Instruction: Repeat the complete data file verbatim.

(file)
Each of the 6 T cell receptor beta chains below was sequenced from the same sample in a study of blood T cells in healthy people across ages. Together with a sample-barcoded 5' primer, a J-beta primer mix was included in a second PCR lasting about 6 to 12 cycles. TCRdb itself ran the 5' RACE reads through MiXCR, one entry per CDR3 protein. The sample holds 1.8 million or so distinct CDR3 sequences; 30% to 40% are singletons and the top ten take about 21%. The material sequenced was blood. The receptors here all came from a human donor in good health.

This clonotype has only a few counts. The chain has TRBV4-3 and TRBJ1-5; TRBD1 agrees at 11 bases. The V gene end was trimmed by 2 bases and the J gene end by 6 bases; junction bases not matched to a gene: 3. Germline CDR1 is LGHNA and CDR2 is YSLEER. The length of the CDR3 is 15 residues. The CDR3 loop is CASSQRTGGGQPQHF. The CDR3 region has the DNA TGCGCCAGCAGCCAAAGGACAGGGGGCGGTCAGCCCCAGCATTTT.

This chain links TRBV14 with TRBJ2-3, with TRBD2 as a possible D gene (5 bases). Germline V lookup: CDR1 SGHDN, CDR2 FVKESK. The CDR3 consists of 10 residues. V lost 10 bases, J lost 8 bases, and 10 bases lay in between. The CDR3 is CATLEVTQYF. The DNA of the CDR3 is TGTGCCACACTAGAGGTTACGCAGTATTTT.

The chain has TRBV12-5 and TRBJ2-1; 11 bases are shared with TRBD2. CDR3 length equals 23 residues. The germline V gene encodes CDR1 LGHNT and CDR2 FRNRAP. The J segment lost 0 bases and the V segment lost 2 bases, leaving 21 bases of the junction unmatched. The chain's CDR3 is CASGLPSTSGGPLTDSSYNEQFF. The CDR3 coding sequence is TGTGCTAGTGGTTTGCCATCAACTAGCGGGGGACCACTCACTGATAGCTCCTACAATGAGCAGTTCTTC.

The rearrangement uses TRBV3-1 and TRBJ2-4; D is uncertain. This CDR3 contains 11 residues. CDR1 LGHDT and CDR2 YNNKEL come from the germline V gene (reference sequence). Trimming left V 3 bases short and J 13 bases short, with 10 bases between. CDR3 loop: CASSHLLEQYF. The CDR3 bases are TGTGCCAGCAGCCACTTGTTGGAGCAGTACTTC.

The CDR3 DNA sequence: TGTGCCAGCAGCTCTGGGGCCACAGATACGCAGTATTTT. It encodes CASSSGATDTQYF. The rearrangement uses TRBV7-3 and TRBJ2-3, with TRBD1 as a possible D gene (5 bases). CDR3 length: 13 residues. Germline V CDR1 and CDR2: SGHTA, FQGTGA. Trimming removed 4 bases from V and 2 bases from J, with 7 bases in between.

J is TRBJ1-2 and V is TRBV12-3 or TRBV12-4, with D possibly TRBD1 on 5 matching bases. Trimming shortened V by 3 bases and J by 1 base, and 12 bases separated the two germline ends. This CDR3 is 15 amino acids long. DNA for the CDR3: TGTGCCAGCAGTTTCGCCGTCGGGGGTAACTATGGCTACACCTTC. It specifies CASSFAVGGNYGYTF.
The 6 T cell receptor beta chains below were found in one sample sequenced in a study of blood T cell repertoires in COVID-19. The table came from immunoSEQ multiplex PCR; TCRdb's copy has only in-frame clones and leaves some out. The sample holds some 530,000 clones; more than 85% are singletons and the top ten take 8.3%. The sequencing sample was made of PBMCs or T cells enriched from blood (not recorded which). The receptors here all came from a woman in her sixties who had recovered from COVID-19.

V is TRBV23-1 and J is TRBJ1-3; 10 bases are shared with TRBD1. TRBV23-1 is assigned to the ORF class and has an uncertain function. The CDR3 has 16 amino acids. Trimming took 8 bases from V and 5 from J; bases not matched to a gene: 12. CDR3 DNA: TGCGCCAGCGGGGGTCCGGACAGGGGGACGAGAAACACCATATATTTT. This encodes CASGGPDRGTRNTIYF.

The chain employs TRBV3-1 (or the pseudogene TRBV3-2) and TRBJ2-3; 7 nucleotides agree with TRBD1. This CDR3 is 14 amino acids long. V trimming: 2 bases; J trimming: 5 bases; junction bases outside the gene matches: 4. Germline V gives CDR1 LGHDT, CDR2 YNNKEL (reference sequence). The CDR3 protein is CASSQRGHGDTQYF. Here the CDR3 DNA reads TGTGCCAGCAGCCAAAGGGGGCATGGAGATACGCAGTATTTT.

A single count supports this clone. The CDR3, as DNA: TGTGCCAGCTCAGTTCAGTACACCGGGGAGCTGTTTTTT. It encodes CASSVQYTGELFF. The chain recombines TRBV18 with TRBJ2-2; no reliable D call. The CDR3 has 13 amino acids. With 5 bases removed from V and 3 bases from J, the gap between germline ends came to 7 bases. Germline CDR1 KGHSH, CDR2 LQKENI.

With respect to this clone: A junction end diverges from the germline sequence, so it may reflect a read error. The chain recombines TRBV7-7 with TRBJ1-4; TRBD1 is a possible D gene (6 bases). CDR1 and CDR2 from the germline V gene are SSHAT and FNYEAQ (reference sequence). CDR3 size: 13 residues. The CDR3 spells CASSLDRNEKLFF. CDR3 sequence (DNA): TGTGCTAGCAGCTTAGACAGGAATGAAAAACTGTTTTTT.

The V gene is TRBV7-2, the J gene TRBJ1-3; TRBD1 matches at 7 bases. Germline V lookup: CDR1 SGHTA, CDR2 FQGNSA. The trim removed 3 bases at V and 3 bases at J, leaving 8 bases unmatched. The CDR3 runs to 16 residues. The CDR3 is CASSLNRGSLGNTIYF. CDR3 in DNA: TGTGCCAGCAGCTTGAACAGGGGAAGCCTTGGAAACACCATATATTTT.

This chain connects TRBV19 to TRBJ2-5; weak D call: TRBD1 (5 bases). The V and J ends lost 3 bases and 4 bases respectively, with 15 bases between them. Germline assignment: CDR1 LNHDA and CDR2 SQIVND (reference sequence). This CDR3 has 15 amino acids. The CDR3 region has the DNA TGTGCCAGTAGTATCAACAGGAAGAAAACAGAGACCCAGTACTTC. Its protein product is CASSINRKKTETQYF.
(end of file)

Each of the 6 T cell receptor beta chains below was sequenced from the same sample in a study of blood T cells in healthy people across ages. Together with a sample-barcoded 5' primer, a J-beta primer mix was included in a second PCR lasting about 6 to 12 cycles. TCRdb itself ran the 5' RACE reads through MiXCR, one entry per CDR3 protein. The sample holds 1.8 million or so distinct CDR3 sequences; 30% to 40% are singletons and the top ten take about 21%. The material sequenced was blood. The receptors here all came from a human donor in good health.

This clonotype has only a few counts. The chain has TRBV4-3 and TRBJ1-5; TRBD1 agrees at 11 bases. The V gene end was trimmed by 2 bases and the J gene end by 6 bases; junction bases not matched to a gene: 3. Germline CDR1 is LGHNA and CDR2 is YSLEER. The length of the CDR3 is 15 residues. The CDR3 loop is CASSQRTGGGQPQHF. The CDR3 region has the DNA TGCGCCAGCAGCCAAAGGACAGGGGGCGGTCAGCCCCAGCATTTT.

This chain links TRBV14 with TRBJ2-3, with TRBD2 as a possible D gene (5 bases). Germline V lookup: CDR1 SGHDN, CDR2 FVKESK. The CDR3 consists of 10 residues. V lost 10 bases, J lost 8 bases, and 10 bases lay in between. The CDR3 is CATLEVTQYF. The DNA of the CDR3 is TGTGCCACACTAGAGGTTACGCAGTATTTT.

The chain has TRBV12-5 and TRBJ2-1; 11 bases are shared with TRBD2. CDR3 length equals 23 residues. The germline V gene encodes CDR1 LGHNT and CDR2 FRNRAP. The J segment lost 0 bases and the V segment lost 2 bases, leaving 21 bases of the junction unmatched. The chain's CDR3 is CASGLPSTSGGPLTDSSYNEQFF. The CDR3 coding sequence is TGTGCTAGTGGTTTGCCATCAACTAGCGGGGGACCACTCACTGATAGCTCCTACAATGAGCAGTTCTTC.

The rearrangement uses TRBV3-1 and TRBJ2-4; D is uncertain. This CDR3 contains 11 residues. CDR1 LGHDT and CDR2 YNNKEL come from the germline V gene (reference sequence). Trimming left V 3 bases short and J 13 bases short, with 10 bases between. CDR3 loop: CASSHLLEQYF. The CDR3 bases are TGTGCCAGCAGCCACTTGTTGGAGCAGTACTTC.

The CDR3 DNA sequence: TGTGCCAGCAGCTCTGGGGCCACAGATACGCAGTATTTT. It encodes CASSSGATDTQYF. The rearrangement uses TRBV7-3 and TRBJ2-3, with TRBD1 as a possible D gene (5 bases). CDR3 length: 13 residues. Germline V CDR1 and CDR2: SGHTA, FQGTGA. Trimming removed 4 bases from V and 2 bases from J, with 7 bases in between.

J is TRBJ1-2 and V is TRBV12-3 or TRBV12-4, with D possibly TRBD1 on 5 matching bases. Trimming shortened V by 3 bases and J by 1 base, and 12 bases separated the two germline ends. This CDR3 is 15 amino acids long. DNA for the CDR3: TGTGCCAGCAGTTTCGCCGTCGGGGGTAACTATGGCTACACCTTC. It specifies CASSFAVGGNYGYTF.
The 6 T cell receptor beta chains below were found in one sample sequenced in a study of blood T cell repertoires in COVID-19. The table came from immunoSEQ multiplex PCR; TCRdb's copy has only in-frame clones and leaves some out. The sample holds some 530,000 clones; more than 85% are singletons and the top ten take 8.3%. The sequencing sample was made of PBMCs or T cells enriched from blood (not recorded which). The receptors here all came from a woman in her sixties who had recovered from COVID-19.

V is TRBV23-1 and J is TRBJ1-3; 10 bases are shared with TRBD1. TRBV23-1 is assigned to the ORF class and has an uncertain function. The CDR3 has 16 amino acids. Trimming took 8 bases from V and 5 from J; bases not matched to a gene: 12. CDR3 DNA: TGCGCCAGCGGGGGTCCGGACAGGGGGACGAGAAACACCATATATTTT. This encodes CASGGPDRGTRNTIYF.

The chain employs TRBV3-1 (or the pseudogene TRBV3-2) and TRBJ2-3; 7 nucleotides agree with TRBD1. This CDR3 is 14 amino acids long. V trimming: 2 bases; J trimming: 5 bases; junction bases outside the gene matches: 4. Germline V gives CDR1 LGHDT, CDR2 YNNKEL (reference sequence). The CDR3 protein is CASSQRGHGDTQYF. Here the CDR3 DNA reads TGTGCCAGCAGCCAAAGGGGGCATGGAGATACGCAGTATTTT.

A single count supports this clone. The CDR3, as DNA: TGTGCCAGCTCAGTTCAGTACACCGGGGAGCTGTTTTTT. It encodes CASSVQYTGELFF. The chain recombines TRBV18 with TRBJ2-2; no reliable D call. The CDR3 has 13 amino acids. With 5 bases removed from V and 3 bases from J, the gap between germline ends came to 7 bases. Germline CDR1 KGHSH, CDR2 LQKENI.

With respect to this clone: A junction end diverges from the germline sequence, so it may reflect a read error. The chain recombines TRBV7-7 with TRBJ1-4; TRBD1 is a possible D gene (6 bases). CDR1 and CDR2 from the germline V gene are SSHAT and FNYEAQ (reference sequence). CDR3 size: 13 residues. The CDR3 spells CASSLDRNEKLFF. CDR3 sequence (DNA): TGTGCTAGCAGCTTAGACAGGAATGAAAAACTGTTTTTT.

The V gene is TRBV7-2, the J gene TRBJ1-3; TRBD1 matches at 7 bases. Germline V lookup: CDR1 SGHTA, CDR2 FQGNSA. The trim removed 3 bases at V and 3 bases at J, leaving 8 bases unmatched. The CDR3 runs to 16 residues. The CDR3 is CASSLNRGSLGNTIYF. CDR3 in DNA: TGTGCCAGCAGCTTGAACAGGGGAAGCCTTGGAAACACCATATATTTT.

This chain connects TRBV19 to TRBJ2-5; weak D call: TRBD1 (5 bases). The V and J ends lost 3 bases and 4 bases respectively, with 15 bases between them. Germline assignment: CDR1 LNHDA and CDR2 SQIVND (reference sequence). This CDR3 has 15 amino acids. The CDR3 region has the DNA TGTGCCAGTAGTATCAACAGGAAGAAAACAGAGACCCAGTACTTC. Its protein product is CASSINRKKTETQYF.